• The move to completely remote work — particularly for knowledge workers — has closed the hallway conversations and coffee-break-time chats. The feeling of meaningful connection with a team is lessened, making it easier to evaluate other jobs or openings.
  • Remote job openings have quintupled, as per some estimates. While hiring managers may rejoice that their talent pool has opened up, the flip side of the equation is that the number of companies accepting remote work as the norm has increased too, leading to more competition.
  • There are many untold, hidden stories in the numbers: a record three million women have dropped out of the workforce8 in the US during the COVID crisis, underscoring the ongoing childcare and eldercare crisis that the country is facing. In India, media reports note9 that the Labour Participation Ratio (LPR) is at an all-time low of 42 per cent – meaning close to 60 per cent of employable people are just not looking for work.

How to combat the great resignation wave

A Data-Driven Plan to Combat the Big Quit

Now that we know that the ‘Great Resignation’ is indeed happening, what can hiring managers and recruiters do to navigate this movement? How are HR leaders to meet recruitment targets and ensure that their greatest assets, namely, people, are supported?

Industry specialists at HirePro have put together a three-step plan, backed by our analysis of happenings, that may serve as a foundation for recruiters:

    1. Be data driven

    • Recognise the trends in your particular industry. While healthcare and tech have experienced upticks in their attrition numbers (20%+), manufacturing and BFSI (18%) have been relatively better off10. Do your due diligence to determine whether the problem exists.
    • Identify the retention rate in your company. Benchmark it against historic rates. HBR recommends the following formula for retention rate calculation:

      Turnover Rate = Number of Separations per Year ÷ Average Total Number of Employees
      Determine the rate per quarter for 2021, and check it against rates for pre-pandemic years.

    • The data will indicate whether the problem is real in your company. If it is, it is time to go to the source — your employees.

    2. Identify root causes

    • Seek out WFH employees (past and present) and perform qualitative research to find issues.
      Interviews with current remote employees, as well as with employees who may have quit over the last year, may elicit key insights.
      Despite the support companies are giving employees, many still feel burned out and unsupported by the employer for reasons big and small — from inadequate internet connectivity to being online for longer hours. Find the reasons.
    • Quantitative surveys of employee satisfaction may bring more insights. Now may be a good time to send out an employee satisfaction survey to your pool of talent. A simple but rigorous survey can elicit feedback that can drive your planning for 2022 and beyond.

    3. Develop retention strategies that work for your organisation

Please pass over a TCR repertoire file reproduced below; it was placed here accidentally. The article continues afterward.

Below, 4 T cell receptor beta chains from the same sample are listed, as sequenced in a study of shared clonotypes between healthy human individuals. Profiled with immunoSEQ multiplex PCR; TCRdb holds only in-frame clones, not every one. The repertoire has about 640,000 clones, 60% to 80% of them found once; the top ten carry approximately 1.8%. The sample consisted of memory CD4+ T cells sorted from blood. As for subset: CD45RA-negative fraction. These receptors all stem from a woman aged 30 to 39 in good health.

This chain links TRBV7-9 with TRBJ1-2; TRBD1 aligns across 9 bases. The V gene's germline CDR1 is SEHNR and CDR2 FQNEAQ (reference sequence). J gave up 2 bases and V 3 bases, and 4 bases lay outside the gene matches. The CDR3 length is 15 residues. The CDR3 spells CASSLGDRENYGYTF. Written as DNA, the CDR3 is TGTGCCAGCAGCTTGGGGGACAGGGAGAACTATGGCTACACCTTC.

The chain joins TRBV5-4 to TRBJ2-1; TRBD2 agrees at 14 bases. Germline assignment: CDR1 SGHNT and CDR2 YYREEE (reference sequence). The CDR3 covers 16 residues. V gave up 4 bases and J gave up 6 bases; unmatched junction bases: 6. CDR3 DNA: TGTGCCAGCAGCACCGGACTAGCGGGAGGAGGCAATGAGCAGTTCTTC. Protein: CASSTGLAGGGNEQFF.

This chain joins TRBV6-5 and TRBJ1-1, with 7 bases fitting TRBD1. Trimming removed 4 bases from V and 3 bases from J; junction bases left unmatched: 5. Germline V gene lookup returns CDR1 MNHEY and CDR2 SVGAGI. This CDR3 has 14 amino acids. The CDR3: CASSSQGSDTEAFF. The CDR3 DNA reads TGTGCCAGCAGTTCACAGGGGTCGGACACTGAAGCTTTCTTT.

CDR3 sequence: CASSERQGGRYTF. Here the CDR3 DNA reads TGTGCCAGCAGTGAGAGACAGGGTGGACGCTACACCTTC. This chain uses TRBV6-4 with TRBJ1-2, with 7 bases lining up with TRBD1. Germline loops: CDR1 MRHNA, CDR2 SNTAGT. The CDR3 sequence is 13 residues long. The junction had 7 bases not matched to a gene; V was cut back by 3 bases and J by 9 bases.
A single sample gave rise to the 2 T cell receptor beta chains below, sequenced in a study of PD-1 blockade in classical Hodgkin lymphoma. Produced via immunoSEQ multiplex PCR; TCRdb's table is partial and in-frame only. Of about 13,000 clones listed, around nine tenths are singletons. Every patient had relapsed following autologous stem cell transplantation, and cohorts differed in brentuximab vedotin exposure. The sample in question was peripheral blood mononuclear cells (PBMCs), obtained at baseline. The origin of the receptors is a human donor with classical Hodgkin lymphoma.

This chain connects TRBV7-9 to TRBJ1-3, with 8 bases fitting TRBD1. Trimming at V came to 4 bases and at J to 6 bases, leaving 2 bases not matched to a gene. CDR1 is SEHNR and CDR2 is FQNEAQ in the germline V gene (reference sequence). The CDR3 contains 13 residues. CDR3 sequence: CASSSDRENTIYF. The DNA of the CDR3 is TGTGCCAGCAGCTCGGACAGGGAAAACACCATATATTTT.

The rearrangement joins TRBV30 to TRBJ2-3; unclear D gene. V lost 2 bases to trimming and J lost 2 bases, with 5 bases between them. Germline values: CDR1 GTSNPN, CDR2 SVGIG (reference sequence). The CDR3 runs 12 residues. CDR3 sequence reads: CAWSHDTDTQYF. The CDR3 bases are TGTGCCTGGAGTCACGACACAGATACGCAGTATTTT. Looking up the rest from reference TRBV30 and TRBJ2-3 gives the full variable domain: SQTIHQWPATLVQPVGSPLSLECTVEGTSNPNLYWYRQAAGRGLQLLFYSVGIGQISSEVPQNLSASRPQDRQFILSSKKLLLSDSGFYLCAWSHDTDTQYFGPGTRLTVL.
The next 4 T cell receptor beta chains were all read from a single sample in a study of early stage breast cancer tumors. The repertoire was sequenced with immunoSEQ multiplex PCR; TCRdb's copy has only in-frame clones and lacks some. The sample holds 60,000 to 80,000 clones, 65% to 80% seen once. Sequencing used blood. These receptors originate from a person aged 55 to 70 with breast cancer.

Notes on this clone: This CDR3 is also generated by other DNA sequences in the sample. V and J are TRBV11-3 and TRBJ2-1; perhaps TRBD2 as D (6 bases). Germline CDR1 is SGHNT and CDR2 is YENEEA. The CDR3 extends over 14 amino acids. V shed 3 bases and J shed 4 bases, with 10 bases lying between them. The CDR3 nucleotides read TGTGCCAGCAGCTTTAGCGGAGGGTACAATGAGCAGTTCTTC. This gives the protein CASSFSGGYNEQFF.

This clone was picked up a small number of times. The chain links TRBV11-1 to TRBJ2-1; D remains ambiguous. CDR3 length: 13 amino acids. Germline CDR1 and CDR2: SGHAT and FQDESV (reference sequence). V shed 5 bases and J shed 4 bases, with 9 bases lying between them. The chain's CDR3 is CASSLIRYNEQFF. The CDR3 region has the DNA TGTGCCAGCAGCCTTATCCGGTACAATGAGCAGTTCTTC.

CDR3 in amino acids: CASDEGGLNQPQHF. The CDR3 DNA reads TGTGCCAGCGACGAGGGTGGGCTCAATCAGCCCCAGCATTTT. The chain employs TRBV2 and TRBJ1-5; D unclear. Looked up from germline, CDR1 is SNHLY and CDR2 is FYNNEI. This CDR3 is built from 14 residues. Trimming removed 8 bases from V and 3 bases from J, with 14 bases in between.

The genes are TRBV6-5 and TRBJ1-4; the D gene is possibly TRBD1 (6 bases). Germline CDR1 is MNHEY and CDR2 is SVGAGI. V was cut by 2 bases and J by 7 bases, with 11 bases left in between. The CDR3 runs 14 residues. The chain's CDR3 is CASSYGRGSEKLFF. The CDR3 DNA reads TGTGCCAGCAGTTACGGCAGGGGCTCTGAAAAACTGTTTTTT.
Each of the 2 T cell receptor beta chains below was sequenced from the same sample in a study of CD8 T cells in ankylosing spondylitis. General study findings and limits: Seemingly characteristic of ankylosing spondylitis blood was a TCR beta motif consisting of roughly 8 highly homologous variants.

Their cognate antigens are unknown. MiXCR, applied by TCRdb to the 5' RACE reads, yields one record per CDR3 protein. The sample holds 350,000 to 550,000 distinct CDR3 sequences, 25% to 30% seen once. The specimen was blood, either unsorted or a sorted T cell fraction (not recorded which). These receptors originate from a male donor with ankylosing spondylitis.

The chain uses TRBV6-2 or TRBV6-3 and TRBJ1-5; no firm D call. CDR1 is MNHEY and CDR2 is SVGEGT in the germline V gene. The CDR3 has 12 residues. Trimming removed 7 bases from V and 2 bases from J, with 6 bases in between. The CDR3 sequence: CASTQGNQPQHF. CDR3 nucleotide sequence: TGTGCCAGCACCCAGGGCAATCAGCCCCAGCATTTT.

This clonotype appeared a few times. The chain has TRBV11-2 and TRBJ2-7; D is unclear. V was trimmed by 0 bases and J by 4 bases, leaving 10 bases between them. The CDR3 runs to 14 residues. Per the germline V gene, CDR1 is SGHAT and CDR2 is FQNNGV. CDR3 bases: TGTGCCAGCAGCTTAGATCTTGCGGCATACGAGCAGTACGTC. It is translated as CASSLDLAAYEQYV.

HR leaders are evaluating and building a panoply of strategies to support employees through 2022. Here are some suggestions.

    • Evaluate if complete WFH may work for your teams (with possible pay cuts). Support remote workers with the tools and technologies they need to stay productive. Many companies, especially the small and medium ones, have gone completely virtual, offering a new way of living and working to everyone in the organisation.
    • Combat employee ennui with reskilling and upskilling initiatives. Evaluate if paid time off will help — time dedicated to reskilling and reorienting to new career paths or volunteering. Your highly skilled mid-level employees are valuable. Find out what it takes to help them navigate the new normal.
    • Build F2F meets and events into the 2022 calendar to foster team spirit. Establish a cadence of face-to-face meetings, whether weekly, monthly, or quarterly; they can serve as the elixir of personal connect that many are hungry for.
    • Keep an eye on pandemic developments and evaluate when the time is right for return to office, complete or partial. Work with your CxO suite on a long-term strategy for the company. Many factors such as productivity, costs and customer demands come into play for this conversation. Several large orgs in India, such as CapGemini, have started return-to-work initiatives.

I would expect to see a post pandemic work organization as one that moves away from a one-size-fits-all approach towards one that allows individual and asynchronous organisation of work and work settings.
Professor Dr. Isabell Welpe, Organizational Researcher at the Technical University of Munich.

Going forward, not all roles need to be all remote all the time. Conversely, not all roles need to be all office all the time either. The hybrid workplace is well and truly here to stay. The onus will be on the HR leader to build a supportive, productive workplace with a framework of policy, technology and adroit planning that supports the organisation’s strategic objectives.

HR leaders who recognise the movements across the great employment chessboard and plan proactively can build this workplace, converting the ‘Big Quit’ to the ‘Big Reshuffle’.